Peugeot 406 Diesel Estate Disk Brakes - 406_666
I've had a mass of problems with the brakes on my R Reg Peugeot 406 Diesel Estate.

In just over one year, I have had the front disks on my R reg Peugeot Diesel Estate replaced 6 times due to wheel judder:

Date Mileage Work carried out
12.03-01 72657 Changed front disks and pads
31.08.01 80821 Changed front disks and pads
12.12.01 86837 Changed front disks
15.04.02 91590 Changed front disks
17.05.02 92816 Changed front disks, flanges and bearings
28.06.02 94276 Changed front disks

The work on 17.05.02 cost me £510 and achieved nothing - after 1000 miles, again I had wheel judder on braking.

On May 1, 2002, the vehicle received its MoT test from the local dealer. Brakes, steering and suspension were fine. Less than 600 miles later, it was back in the dealers workshop on May 17, because of wheel judder. This time the front hub bearings and wheel hubs were replaced because ?that?s the only thing we haven?t tried yet?. Including replacing a drive belt, the total bill to me was £510.

I've spoken to Peugeot Customer Service and got nowhere. Their response was as follows:

Peugeot will not refund the money as it "could be a problem with vehicle causing the disk wear" (or words to that effect)

The disks currently fitted (on 28.06.02) are Girling

The disks fitted 17.05.02 and on 15.04.02 were Bendix. These ones lasted between 1000 and 1500 miles before replacement. The dealer had reported to Peugeot that there was a "material problem" with these disks. This problem was unspecified. Was it manufacturing, design, material, finishing, storage or what? With modern manufacturing standards and regulations surely this should be impossible?

The disks replaced on the dates below were Peugeot supplied parts:
12.03.01
31.08.01
12.12.01

The disks I've got now have done just over 1000 miles since the last change.

I've asked 'Honest John' about this via email and he suggests

"The problem is most likely to be dirty or corroded caliper pins. These are the pins on which the calipers travel in and out to clamp the discs. If the calipers stick slightly, the pads remain in contact with the discs and wear both out very quickly. Franchised dealers rarely bother to clean these pins as part of a routine service."

I've no way of knowing what happened here or if Peugeot suggested this.

Peugoet don't seem to understand the concept of identifying the root cause of a problem - anyone had any similar problems and/or have suggestions on who I can contact in Peugeot who might be more clued up and responsive than P. customer service?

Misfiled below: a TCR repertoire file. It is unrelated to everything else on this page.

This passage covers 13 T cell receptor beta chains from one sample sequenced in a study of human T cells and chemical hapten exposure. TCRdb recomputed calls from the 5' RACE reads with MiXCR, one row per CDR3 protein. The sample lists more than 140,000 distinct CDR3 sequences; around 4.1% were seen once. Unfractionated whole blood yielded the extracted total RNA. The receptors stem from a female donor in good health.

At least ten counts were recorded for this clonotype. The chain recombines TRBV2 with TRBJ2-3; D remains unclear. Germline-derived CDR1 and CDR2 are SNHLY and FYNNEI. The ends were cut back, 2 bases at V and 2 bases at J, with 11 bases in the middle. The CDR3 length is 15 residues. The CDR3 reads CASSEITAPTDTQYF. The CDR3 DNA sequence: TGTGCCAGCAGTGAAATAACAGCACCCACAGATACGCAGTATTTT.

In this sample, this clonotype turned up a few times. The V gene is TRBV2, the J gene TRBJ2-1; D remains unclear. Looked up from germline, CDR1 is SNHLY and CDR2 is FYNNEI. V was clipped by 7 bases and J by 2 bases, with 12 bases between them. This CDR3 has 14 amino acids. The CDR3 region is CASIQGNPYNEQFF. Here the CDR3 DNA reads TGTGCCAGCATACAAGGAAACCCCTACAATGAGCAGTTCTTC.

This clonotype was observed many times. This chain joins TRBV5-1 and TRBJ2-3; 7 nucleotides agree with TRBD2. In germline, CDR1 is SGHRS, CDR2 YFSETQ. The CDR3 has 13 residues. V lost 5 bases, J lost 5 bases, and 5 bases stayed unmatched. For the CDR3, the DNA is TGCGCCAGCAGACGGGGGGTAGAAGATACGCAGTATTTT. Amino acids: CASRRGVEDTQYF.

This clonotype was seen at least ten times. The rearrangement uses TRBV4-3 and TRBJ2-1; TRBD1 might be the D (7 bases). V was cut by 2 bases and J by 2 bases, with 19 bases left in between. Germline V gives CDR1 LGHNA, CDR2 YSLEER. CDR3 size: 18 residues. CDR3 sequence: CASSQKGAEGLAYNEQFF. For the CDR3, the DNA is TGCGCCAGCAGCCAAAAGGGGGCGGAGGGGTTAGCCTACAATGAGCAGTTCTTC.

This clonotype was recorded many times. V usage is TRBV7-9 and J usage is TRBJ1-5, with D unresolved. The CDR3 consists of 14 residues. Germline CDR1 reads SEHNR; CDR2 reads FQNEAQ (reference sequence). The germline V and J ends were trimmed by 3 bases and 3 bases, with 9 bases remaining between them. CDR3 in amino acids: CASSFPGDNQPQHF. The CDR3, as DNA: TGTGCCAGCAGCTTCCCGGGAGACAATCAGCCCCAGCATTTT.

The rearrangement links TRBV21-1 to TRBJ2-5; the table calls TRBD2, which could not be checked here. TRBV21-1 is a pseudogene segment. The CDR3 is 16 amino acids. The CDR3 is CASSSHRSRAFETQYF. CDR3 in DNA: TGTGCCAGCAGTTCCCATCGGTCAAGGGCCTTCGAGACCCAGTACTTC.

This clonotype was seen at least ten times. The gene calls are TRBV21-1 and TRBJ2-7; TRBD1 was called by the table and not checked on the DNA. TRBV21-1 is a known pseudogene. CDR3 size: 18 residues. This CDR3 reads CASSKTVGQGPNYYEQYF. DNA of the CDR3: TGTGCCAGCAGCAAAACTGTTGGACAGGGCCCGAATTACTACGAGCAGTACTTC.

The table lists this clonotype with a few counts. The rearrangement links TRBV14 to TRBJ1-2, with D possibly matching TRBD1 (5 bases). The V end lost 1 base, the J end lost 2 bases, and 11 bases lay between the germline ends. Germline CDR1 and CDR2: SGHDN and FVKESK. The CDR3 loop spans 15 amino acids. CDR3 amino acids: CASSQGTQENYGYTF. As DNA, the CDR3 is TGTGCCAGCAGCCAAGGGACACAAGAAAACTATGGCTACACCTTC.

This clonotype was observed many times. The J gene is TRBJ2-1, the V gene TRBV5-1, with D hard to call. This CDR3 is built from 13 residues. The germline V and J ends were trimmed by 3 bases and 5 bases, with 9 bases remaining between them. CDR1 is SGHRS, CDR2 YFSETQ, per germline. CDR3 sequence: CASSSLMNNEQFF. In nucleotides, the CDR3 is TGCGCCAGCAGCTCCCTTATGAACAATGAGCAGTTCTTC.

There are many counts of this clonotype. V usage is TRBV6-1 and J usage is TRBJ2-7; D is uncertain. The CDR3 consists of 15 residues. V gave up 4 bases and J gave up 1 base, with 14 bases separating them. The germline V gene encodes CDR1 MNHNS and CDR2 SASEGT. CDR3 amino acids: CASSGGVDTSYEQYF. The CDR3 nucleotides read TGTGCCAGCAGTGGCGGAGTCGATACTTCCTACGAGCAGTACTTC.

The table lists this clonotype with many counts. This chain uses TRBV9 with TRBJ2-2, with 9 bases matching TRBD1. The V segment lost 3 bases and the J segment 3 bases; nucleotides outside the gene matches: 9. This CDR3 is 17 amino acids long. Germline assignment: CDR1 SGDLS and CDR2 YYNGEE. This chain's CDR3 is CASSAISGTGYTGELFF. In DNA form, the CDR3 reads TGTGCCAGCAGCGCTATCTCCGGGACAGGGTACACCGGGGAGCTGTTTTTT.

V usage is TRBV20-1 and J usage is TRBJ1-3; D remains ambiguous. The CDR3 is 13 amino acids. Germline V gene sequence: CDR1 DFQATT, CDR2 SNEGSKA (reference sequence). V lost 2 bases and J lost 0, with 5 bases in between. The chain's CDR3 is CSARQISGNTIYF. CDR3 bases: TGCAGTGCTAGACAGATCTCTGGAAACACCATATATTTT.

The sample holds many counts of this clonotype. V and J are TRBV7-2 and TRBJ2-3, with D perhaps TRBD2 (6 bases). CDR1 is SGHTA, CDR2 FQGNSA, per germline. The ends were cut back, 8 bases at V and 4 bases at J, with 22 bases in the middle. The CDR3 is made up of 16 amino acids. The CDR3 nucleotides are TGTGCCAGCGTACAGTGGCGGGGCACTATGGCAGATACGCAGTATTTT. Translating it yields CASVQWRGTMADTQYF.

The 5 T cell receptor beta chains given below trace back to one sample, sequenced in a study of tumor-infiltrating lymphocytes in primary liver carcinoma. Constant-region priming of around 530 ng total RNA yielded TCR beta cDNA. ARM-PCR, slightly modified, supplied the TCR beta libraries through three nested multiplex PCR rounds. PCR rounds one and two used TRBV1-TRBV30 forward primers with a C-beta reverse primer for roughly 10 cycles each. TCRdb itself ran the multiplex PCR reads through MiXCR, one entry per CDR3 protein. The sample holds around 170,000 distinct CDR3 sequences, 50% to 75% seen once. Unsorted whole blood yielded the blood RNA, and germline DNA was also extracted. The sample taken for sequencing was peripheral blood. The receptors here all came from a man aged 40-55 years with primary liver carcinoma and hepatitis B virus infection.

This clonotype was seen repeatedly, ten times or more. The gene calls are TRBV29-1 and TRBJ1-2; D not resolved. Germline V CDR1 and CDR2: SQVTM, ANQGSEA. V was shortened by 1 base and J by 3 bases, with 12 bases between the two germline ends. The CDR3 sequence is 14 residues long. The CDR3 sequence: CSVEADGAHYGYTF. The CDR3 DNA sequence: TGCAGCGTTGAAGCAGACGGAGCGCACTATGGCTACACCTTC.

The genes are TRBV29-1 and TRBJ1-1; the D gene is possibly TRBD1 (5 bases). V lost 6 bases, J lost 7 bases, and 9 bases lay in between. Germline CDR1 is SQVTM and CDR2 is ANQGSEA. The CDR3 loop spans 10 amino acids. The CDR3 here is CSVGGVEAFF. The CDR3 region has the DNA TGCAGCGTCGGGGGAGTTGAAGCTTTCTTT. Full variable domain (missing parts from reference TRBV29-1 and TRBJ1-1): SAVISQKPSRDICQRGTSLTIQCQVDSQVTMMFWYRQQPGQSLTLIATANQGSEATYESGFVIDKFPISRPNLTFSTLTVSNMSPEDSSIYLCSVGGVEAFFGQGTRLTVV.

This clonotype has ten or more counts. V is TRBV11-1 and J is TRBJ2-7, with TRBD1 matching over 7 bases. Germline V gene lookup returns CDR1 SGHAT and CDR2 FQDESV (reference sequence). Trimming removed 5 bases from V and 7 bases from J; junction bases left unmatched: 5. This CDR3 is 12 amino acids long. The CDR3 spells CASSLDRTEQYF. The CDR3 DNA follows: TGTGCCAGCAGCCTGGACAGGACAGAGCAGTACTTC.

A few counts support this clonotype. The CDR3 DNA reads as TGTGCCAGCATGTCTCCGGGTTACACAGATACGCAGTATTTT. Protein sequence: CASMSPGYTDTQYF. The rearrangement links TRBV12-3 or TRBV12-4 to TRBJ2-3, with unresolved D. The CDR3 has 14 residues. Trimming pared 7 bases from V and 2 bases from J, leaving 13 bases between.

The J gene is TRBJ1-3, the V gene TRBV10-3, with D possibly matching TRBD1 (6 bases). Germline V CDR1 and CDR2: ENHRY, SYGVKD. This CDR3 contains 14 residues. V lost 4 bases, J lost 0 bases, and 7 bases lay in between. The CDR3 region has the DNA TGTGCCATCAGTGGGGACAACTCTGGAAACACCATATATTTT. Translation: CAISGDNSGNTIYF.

Peugeot 406 Diesel Estate Disk Brakes - M.M
Brian,

Given the mileage of your car I would be looking hard at the front suspension bushes. If they are soft this could allow a minute brake judder to amplify???

Also I wonder if your useage is such that the brakes are used very hard just before the vehicle is stopped/parked for a while. This will greatly increase the rate at which the judder will appear due to the disc material being affected at the hotspots.

Another long shot but you have tried changing the wheels/tyres round???

David W
Peugeot 406 Diesel Estate Disk Brakes - David Davies
Another possibility is that the discs simply need trueing up after a short period of use.You do not mention whether your agent is using an on car disc brake lathe.If not I would suggest you engage the services of a garage that offers this service.I've found it to be very effective for curing a problem like yours.
David Davies (Tune-Up Raglan)
Peugeot 406 Diesel Estate Disk Brakes - M.M
DD,

Fair point that the on-car lathe may sort the problem for "X" thousand miles but why do you think this is happening anyway.

I only have one customer who suffers this judder problem, and then only after around 25-30K miles. All the other discs I fit seem to be fine until worn out.

David W
Peugeot 406 Diesel Estate Disk Brakes - 406_666
Thanks for all comments - the problem I have is that something is causing these disks to fail and that Peugeot UK don't have the capability or interest in finding the root cause.

I've found several other owners with the same problem - here's a comment I got yesterday "I too had a similar problem and the dealer replaced the discs 3 times within as many months. To be honest I gave up with them after that. The last set of discs seemed better and so I left it. But the brakes are still not 100% judder free."

I'm sure that the probability it that around the UK there are many other unreported problems with these disks.